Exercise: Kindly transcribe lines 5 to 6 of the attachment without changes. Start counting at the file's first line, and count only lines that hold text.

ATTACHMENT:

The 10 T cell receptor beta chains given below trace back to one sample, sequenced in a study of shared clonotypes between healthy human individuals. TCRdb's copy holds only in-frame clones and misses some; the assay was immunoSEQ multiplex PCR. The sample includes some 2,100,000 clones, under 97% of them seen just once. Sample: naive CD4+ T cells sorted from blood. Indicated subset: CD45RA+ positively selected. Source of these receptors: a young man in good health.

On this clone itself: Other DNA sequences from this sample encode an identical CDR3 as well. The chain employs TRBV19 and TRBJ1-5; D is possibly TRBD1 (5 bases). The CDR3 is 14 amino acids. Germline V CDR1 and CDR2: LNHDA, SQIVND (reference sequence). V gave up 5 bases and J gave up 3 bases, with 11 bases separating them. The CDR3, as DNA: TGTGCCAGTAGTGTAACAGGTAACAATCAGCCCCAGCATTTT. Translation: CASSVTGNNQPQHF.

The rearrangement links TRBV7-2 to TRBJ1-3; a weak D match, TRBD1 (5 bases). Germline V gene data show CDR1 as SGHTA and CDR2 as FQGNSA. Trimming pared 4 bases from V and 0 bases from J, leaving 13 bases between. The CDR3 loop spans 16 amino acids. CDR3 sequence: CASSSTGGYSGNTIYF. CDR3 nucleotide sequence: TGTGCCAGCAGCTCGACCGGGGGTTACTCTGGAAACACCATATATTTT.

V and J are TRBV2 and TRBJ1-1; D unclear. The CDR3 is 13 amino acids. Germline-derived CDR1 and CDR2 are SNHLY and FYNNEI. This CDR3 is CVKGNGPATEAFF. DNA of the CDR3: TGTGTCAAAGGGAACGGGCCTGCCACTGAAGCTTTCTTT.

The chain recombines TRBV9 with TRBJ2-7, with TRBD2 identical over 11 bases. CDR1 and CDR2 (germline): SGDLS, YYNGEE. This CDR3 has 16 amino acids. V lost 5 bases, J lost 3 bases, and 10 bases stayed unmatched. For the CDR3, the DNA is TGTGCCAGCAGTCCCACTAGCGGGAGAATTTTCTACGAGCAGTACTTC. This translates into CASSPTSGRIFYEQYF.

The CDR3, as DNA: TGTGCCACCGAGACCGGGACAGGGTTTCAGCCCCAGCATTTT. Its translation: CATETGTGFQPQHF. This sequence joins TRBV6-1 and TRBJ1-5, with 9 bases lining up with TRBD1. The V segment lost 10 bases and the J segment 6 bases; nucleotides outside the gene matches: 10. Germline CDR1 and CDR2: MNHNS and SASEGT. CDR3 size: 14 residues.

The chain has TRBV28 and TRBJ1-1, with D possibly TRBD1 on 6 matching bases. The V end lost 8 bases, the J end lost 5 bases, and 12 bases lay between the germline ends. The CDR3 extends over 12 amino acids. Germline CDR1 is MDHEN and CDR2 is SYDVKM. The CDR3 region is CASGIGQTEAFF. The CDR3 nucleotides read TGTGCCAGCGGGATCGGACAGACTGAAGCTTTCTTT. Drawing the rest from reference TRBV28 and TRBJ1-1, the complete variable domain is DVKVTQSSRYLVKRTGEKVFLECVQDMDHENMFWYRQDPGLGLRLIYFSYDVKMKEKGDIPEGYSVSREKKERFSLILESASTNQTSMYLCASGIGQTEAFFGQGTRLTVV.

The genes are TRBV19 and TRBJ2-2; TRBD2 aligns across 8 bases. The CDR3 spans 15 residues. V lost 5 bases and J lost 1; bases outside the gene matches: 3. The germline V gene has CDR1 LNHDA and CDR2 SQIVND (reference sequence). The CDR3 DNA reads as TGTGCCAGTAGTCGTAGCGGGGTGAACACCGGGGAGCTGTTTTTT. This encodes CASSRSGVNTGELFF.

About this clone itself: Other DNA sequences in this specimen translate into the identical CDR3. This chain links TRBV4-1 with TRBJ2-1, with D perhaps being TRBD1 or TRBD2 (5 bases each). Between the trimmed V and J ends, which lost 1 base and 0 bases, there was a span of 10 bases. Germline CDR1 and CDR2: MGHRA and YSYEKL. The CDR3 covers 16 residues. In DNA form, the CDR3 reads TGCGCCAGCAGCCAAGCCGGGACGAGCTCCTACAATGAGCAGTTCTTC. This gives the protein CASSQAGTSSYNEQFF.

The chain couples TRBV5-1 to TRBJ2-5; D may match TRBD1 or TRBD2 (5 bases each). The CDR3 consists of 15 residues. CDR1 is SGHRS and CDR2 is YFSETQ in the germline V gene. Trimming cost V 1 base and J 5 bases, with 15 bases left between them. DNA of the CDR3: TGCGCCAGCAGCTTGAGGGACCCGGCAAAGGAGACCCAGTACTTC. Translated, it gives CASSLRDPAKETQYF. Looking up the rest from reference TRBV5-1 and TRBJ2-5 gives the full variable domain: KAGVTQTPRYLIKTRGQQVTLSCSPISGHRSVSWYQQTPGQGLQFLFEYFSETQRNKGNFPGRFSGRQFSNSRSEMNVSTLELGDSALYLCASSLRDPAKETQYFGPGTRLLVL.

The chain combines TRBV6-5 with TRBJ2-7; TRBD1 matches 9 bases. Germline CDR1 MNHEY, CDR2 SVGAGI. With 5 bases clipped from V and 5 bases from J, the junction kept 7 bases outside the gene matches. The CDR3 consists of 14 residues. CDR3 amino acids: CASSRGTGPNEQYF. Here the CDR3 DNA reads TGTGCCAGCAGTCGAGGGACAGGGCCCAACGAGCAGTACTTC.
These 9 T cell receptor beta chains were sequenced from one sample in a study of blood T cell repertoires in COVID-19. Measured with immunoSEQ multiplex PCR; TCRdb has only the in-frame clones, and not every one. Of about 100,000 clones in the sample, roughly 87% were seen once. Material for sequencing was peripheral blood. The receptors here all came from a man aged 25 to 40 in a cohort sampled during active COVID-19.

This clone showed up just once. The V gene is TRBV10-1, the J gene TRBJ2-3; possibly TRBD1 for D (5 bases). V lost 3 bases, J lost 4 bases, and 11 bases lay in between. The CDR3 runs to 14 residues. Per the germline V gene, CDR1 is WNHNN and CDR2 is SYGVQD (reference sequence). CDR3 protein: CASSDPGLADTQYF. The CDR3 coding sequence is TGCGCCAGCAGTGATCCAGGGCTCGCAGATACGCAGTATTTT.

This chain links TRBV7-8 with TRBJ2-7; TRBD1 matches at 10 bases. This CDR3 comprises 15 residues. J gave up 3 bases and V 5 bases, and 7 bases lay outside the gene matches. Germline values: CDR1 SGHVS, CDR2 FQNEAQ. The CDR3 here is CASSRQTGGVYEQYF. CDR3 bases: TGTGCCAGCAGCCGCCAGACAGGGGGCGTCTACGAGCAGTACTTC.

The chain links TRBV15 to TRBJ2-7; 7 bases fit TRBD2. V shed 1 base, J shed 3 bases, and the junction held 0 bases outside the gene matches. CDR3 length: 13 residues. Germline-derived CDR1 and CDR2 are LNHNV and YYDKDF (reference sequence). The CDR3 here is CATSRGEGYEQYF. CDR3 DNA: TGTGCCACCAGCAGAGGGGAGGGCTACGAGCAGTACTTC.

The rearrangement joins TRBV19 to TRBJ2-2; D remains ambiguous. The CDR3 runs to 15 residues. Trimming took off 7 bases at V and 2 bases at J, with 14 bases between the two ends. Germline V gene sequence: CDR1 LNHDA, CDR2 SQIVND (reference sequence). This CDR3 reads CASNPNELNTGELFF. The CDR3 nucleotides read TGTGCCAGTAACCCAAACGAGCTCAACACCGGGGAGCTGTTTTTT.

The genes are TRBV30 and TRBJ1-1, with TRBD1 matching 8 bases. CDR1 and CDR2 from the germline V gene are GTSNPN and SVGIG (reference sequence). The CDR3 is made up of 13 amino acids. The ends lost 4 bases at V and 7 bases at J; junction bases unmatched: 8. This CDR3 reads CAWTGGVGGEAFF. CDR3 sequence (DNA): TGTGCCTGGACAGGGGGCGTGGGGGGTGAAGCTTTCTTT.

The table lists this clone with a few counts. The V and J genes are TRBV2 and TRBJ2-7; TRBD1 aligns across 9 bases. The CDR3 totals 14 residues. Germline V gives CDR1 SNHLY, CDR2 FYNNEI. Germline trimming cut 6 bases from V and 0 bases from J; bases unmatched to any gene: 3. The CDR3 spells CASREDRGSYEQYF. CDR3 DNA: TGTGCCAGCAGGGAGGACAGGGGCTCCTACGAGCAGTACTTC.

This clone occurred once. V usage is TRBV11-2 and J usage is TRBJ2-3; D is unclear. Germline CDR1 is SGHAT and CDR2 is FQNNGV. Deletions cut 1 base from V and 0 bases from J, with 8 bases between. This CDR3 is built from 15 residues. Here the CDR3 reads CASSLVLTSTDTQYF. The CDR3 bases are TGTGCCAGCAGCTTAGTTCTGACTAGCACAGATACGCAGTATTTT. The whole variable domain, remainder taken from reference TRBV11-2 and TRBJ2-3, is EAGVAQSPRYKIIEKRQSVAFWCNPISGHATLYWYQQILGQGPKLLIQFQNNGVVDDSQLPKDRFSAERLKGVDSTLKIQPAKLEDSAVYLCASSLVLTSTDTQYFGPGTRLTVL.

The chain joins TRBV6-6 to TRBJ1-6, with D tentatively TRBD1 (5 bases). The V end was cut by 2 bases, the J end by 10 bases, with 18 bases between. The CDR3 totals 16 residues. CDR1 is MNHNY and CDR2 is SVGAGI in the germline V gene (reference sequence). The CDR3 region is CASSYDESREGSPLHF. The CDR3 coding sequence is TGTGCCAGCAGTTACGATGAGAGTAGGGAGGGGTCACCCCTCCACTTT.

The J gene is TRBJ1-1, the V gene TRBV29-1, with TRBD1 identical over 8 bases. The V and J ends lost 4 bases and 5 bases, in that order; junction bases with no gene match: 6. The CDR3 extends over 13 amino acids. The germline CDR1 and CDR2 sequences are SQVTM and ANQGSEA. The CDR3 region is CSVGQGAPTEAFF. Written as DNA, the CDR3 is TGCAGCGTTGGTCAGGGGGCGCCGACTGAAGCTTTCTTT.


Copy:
The chain recombines TRBV9 with TRBJ2-7, with TRBD2 identical over 11 bases. CDR1 and CDR2 (germline): SGDLS, YYNGEE. This CDR3 has 16 amino acids. V lost 5 bases, J lost 3 bases, and 10 bases stayed unmatched. For the CDR3, the DNA is TGTGCCAGCAGTCCCACTAGCGGGAGAATTTTCTACGAGCAGTACTTC. This translates into CASSPTSGRIFYEQYF.

The CDR3, as DNA: TGTGCCACCGAGACCGGGACAGGGTTTCAGCCCCAGCATTTT. Its translation: CATETGTGFQPQHF. This sequence joins TRBV6-1 and TRBJ1-5, with 9 bases lining up with TRBD1. The V segment lost 10 bases and the J segment 6 bases; nucleotides outside the gene matches: 10. Germline CDR1 and CDR2: MNHNS and SASEGT. CDR3 size: 14 residues.